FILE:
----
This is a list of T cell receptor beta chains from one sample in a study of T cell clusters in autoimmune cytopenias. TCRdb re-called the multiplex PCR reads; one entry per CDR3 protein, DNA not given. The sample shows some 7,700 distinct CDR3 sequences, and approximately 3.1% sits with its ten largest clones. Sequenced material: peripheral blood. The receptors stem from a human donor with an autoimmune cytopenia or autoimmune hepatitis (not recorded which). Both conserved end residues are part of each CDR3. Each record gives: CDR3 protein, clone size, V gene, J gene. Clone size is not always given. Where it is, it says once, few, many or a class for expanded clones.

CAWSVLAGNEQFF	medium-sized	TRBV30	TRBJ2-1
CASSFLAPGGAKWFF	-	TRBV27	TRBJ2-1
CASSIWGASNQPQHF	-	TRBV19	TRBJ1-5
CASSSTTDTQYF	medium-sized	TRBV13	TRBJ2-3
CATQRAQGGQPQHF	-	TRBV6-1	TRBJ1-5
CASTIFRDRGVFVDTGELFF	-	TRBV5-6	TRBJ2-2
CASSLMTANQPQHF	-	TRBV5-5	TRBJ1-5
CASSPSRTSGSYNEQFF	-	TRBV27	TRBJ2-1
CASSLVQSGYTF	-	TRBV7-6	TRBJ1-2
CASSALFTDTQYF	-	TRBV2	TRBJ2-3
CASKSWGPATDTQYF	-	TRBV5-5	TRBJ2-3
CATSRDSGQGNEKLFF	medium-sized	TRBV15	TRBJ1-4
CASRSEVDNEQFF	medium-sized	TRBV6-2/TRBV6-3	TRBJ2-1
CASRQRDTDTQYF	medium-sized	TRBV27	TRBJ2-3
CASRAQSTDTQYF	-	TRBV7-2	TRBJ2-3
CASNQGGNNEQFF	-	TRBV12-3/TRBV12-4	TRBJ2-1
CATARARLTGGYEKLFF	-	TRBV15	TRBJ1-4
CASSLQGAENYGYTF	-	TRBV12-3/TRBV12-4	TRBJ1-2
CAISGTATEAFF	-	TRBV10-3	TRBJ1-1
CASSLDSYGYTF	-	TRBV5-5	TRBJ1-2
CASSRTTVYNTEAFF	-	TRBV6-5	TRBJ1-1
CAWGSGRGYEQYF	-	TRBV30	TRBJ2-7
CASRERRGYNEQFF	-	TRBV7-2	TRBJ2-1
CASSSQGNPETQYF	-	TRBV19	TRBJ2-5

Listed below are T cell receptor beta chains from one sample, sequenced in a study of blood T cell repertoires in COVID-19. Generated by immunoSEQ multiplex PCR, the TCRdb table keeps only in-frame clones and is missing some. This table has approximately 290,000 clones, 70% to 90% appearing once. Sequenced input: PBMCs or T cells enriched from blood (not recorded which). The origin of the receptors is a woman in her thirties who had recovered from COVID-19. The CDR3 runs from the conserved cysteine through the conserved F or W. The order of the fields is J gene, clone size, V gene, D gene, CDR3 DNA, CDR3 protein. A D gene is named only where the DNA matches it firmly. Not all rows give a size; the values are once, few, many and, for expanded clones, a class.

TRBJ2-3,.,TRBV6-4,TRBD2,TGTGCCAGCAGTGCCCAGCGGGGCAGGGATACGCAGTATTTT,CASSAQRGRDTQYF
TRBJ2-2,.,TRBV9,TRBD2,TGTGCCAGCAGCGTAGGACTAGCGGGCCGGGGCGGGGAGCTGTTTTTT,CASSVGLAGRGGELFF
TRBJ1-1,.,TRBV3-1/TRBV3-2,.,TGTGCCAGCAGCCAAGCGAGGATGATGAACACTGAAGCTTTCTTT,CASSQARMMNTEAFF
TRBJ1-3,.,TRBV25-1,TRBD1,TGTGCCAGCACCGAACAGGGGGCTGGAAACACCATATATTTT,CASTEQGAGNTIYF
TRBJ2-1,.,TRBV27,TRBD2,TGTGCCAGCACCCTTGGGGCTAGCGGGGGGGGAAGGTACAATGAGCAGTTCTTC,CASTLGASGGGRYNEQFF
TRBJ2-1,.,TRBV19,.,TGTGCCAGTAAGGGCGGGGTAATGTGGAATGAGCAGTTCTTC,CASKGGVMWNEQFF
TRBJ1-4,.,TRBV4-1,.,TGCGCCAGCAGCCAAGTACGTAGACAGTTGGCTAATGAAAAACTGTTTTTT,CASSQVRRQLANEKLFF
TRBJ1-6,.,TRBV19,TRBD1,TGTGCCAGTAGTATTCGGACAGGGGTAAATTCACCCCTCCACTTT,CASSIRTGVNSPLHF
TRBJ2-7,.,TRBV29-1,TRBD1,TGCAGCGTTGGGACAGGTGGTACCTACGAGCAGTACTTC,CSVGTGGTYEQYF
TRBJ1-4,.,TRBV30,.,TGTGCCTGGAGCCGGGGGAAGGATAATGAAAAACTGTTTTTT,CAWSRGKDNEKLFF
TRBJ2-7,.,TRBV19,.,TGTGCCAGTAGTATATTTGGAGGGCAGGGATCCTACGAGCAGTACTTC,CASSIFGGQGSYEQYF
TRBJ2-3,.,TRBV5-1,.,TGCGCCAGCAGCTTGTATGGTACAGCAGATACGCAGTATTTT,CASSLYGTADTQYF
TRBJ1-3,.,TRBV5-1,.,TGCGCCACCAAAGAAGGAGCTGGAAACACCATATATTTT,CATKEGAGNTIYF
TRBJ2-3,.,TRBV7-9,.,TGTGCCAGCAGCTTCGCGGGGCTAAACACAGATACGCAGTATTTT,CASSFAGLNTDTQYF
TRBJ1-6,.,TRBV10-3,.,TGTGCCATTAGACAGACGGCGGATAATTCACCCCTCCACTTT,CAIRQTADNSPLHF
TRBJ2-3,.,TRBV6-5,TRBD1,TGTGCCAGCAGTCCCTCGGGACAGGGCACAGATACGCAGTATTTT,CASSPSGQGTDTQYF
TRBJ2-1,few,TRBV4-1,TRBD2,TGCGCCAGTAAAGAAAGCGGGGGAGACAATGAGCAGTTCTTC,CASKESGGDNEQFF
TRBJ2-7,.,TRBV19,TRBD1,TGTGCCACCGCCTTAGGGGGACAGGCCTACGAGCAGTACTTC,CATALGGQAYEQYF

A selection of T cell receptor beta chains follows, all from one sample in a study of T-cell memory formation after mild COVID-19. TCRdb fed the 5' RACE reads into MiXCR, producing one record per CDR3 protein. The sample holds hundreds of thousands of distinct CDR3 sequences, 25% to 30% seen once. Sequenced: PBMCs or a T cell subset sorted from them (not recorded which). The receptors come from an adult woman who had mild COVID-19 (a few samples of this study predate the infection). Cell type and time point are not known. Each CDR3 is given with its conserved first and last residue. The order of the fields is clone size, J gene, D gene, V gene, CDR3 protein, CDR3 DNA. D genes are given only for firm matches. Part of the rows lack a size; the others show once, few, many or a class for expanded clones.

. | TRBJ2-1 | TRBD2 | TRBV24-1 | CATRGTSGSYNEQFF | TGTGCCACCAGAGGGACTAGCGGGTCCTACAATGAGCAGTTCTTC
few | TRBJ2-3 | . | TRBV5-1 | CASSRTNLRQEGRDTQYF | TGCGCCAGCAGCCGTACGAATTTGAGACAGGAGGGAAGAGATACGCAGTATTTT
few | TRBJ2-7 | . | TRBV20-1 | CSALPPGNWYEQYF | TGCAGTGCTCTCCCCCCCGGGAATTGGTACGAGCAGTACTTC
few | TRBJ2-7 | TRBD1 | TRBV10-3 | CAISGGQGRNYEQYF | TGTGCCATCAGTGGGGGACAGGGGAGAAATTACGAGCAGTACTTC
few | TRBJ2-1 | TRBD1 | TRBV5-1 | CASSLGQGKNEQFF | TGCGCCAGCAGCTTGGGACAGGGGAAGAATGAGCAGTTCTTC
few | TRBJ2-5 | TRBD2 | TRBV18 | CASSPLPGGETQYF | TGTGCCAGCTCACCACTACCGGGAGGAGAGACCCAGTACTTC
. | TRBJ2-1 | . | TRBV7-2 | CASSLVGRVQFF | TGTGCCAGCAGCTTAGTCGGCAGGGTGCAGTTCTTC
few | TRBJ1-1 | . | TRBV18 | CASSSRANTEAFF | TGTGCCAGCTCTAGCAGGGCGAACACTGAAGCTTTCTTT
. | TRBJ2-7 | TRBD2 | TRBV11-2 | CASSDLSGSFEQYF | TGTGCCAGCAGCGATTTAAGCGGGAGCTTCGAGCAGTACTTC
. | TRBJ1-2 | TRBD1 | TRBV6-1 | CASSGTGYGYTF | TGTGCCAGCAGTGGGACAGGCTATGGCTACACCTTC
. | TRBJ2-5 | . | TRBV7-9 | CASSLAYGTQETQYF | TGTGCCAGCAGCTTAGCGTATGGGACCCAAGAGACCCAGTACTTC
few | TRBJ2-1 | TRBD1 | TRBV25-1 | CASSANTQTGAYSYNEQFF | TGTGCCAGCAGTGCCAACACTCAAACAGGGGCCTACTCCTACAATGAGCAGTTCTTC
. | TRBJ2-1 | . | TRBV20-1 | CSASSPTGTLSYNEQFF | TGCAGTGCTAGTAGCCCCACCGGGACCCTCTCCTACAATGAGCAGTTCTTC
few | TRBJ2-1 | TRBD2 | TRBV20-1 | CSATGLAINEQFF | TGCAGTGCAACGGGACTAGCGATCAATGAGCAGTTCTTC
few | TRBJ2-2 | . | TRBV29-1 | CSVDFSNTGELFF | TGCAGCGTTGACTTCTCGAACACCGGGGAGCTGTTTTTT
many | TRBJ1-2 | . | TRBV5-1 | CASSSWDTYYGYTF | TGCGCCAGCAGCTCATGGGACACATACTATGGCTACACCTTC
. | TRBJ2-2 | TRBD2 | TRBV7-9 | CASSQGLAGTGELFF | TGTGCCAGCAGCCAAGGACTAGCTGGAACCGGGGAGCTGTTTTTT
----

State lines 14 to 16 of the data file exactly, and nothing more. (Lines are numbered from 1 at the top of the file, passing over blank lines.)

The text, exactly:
CASRSEVDNEQFF	medium-sized	TRBV6-2/TRBV6-3	TRBJ2-1
CASRQRDTDTQYF	medium-sized	TRBV27	TRBJ2-3
CASRAQSTDTQYF	-	TRBV7-2	TRBJ2-3